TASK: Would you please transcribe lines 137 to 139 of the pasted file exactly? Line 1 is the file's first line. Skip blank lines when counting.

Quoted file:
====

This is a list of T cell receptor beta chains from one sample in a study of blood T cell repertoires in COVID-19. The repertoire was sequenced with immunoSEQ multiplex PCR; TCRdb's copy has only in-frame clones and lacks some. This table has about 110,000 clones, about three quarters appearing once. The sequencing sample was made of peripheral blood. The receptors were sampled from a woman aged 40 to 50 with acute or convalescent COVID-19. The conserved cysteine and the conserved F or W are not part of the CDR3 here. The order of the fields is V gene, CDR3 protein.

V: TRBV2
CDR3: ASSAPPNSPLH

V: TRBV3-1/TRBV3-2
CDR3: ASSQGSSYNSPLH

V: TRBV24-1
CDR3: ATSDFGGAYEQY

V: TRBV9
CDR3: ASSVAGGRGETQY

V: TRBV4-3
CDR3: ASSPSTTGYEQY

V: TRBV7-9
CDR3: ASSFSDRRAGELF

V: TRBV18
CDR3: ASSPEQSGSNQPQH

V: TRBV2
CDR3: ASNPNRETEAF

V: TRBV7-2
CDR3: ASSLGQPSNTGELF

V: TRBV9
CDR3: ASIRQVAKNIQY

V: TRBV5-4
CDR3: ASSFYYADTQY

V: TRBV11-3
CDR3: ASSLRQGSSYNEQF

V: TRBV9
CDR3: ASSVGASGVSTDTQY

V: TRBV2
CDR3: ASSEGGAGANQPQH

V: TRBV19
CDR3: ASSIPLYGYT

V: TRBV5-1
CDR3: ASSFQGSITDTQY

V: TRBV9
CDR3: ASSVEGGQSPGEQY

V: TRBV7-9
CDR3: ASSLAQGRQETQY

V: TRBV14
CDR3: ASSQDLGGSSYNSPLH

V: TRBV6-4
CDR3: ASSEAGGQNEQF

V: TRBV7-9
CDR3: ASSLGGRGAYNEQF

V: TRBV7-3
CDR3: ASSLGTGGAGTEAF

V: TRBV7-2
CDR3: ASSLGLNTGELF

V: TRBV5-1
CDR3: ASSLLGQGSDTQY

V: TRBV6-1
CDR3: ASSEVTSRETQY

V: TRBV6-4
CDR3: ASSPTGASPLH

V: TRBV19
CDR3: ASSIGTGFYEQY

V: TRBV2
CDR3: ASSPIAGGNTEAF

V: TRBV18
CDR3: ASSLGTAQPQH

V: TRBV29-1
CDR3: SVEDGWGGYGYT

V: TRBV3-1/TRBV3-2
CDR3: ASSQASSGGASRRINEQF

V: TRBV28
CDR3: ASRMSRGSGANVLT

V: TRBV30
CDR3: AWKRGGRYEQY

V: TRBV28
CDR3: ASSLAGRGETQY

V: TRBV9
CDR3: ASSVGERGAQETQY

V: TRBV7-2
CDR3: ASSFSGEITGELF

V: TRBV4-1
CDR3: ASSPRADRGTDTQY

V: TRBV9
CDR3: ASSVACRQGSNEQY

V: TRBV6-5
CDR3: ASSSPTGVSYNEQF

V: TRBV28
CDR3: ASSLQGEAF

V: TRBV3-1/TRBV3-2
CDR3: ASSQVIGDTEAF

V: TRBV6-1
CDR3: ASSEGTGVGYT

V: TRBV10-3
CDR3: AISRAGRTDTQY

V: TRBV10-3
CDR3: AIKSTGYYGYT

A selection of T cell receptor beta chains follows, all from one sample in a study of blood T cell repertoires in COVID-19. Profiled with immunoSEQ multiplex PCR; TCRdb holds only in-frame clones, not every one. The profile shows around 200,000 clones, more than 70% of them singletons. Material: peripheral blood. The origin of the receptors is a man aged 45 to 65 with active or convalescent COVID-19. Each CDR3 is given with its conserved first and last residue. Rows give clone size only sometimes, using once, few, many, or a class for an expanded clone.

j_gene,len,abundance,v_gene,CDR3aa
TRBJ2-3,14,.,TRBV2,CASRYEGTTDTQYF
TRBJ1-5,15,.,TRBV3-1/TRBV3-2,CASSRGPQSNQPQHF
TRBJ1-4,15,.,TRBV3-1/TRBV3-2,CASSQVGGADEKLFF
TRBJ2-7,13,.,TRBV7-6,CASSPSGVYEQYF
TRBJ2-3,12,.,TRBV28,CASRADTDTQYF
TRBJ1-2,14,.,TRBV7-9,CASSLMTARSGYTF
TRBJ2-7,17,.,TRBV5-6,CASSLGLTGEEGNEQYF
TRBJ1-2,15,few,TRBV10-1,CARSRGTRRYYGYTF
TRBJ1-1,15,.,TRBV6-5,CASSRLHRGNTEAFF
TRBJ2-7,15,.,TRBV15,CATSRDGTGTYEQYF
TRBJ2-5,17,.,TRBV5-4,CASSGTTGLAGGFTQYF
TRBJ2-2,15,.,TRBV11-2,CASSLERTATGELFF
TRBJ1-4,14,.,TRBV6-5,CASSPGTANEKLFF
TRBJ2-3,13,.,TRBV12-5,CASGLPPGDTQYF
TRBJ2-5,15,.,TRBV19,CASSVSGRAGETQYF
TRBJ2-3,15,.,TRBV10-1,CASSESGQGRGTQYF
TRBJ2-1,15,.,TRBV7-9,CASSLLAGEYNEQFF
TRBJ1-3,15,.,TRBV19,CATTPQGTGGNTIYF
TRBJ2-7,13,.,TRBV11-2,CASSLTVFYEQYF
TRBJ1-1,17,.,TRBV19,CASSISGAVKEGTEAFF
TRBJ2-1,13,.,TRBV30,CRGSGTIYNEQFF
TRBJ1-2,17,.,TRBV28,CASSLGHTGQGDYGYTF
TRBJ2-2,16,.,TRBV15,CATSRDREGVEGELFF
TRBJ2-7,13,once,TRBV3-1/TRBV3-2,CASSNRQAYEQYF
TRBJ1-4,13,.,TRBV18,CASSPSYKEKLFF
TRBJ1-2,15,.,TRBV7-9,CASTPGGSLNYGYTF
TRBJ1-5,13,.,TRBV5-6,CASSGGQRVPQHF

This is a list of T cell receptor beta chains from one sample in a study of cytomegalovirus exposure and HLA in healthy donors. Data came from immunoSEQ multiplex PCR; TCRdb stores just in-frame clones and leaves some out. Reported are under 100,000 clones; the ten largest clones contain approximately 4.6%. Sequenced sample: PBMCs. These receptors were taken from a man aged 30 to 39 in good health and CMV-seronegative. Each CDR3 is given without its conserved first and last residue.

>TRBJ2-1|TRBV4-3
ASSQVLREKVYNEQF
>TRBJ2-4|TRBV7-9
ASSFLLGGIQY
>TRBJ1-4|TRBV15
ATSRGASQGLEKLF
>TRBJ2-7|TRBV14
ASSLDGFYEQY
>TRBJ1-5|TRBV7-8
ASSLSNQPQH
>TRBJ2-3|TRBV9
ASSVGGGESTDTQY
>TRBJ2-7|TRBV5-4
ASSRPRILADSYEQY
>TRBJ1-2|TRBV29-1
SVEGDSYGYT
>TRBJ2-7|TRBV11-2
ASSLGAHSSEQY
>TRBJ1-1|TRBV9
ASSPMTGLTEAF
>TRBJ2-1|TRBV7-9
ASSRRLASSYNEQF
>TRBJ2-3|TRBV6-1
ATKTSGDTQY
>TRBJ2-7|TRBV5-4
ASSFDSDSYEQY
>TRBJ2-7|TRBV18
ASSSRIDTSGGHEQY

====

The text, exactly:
ASSLGAHSSEQY
>TRBJ1-1|TRBV9
ASSPMTGLTEAF